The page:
How to support trans educators
Written by Sam Long
As teachers, we strive to bring our best selves and our whole selves into the classroom. But for transgender educators like myself, the parts of our identities that we’re proudest of are often silenced and overlooked.
I am a transgender man, a high school science teacher, and a co-founder of the Colorado Transgender/Nonbinary Educators Network. We teamed up with trans filmmaker Z Griffler to create a short video titled “Five Best Practices To Support And Learn From Trans Educators.”
- Listen to the expert and do your homework.
When a teacher announces that they are transitioning or coming out, your instinct may be to jump in and help by telling them what they should and should not do. But remember that the trans educator is the expert on their own needs. We are the ones who have thought about this decision the most, and we must be trusted to decide how and when we express our identities publicly. Supporting a trans colleague means doing your own homework and taking steps to learn the basics of transgender identity.
2. Identify and interrogate your own biases.
A common belief, even among educators who are supportive in principle, is that trans teachers will spark unwanted controversy among parents and students. If you hold a meeting for parents to voice complaints, then you will receive complaints. If you ask for all students to try and show tolerance for trans identities, then a few individuals may refuse. But if you state clearly and authoritatively that you expect all students to show respect and empathy, then students will listen.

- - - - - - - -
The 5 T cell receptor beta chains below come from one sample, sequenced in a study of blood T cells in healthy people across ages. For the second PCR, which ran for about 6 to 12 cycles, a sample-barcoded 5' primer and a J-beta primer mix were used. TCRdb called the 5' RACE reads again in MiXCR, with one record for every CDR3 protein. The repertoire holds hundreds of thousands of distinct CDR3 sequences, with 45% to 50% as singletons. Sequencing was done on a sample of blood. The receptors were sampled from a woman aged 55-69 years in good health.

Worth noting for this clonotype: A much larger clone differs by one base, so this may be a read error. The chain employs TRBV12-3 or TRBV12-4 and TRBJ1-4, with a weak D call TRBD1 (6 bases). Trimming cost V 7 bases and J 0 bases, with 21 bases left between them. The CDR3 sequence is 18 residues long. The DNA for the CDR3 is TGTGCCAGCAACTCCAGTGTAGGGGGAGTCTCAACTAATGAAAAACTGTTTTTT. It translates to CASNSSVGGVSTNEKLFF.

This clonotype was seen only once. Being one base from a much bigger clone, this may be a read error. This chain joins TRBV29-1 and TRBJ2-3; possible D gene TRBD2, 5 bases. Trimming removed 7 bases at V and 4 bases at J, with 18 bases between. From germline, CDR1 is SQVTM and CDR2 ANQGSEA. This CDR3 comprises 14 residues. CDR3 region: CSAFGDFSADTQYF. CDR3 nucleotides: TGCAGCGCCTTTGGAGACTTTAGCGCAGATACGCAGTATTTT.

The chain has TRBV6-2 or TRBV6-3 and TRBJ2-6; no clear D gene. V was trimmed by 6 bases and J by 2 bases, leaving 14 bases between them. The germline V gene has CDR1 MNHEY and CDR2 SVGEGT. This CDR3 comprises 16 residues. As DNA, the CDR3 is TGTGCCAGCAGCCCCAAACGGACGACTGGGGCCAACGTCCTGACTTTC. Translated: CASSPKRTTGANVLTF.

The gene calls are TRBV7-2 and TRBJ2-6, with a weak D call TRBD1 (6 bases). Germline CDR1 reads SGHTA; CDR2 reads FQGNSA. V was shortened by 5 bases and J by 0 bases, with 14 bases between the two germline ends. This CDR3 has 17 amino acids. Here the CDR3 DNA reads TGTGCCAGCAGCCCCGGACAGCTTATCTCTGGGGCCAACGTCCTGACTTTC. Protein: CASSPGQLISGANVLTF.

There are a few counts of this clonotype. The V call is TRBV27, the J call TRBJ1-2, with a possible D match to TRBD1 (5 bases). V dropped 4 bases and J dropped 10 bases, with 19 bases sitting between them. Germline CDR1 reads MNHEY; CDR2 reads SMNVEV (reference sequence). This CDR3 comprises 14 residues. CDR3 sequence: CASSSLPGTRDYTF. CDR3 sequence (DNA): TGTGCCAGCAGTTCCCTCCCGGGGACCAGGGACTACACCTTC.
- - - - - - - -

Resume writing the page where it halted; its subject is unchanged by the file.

3. Stand behind your trans educators.
Most students respond positively when I come out. But after five years of teaching, I am sure that at least a few parents have gone behind my back and asked the principal to switch their child out of my class. My principals have always stood behind me and never allowed these changes. They recognized that trans people are a part of society, and that all young people need to learn to coexist in a diverse society. My supervisors and colleagues have also observed that trans youth, who make up nearly 2 percent of high school students, are uniquely able to thrive when they have a role model like me in the classroom.
4. Share the work of creating an inclusive school climate.
Teaching is already more than a full-time job. In many schools, it is quite common that equity work such as running a Gay-Straight Alliance and counselling LGBTQ students falls on the one teacher who is out. Share this important work by forming committees, using district resources, hiring trans-competent consultants, and using web resources such as GLSEN and Teaching Tolerance.
5. Develop official policy in your school or district.
Plenty of school districts now have strong policy in place to support transgender students. But does your school have a way for staff to easily change their name and gender for their many online employee accounts? Is trans-inclusive health care part of the benefits package? Do you have a clear system for reporting discrimination? To develop a strong policy for supporting trans staff, you may want to refer to the Toronto, Chicago, Washington State, and Los Angeles Unified school districts, which all have policy addressing some of these staff needs.
We hope you will use these practices to support current and future trans educators in your community.
About the author
Sam Long (he/him/his) teaches science at Standley Lake High School in Westminster, CO. Sam also trains other teachers in developing gender-inclusive biology curriculum.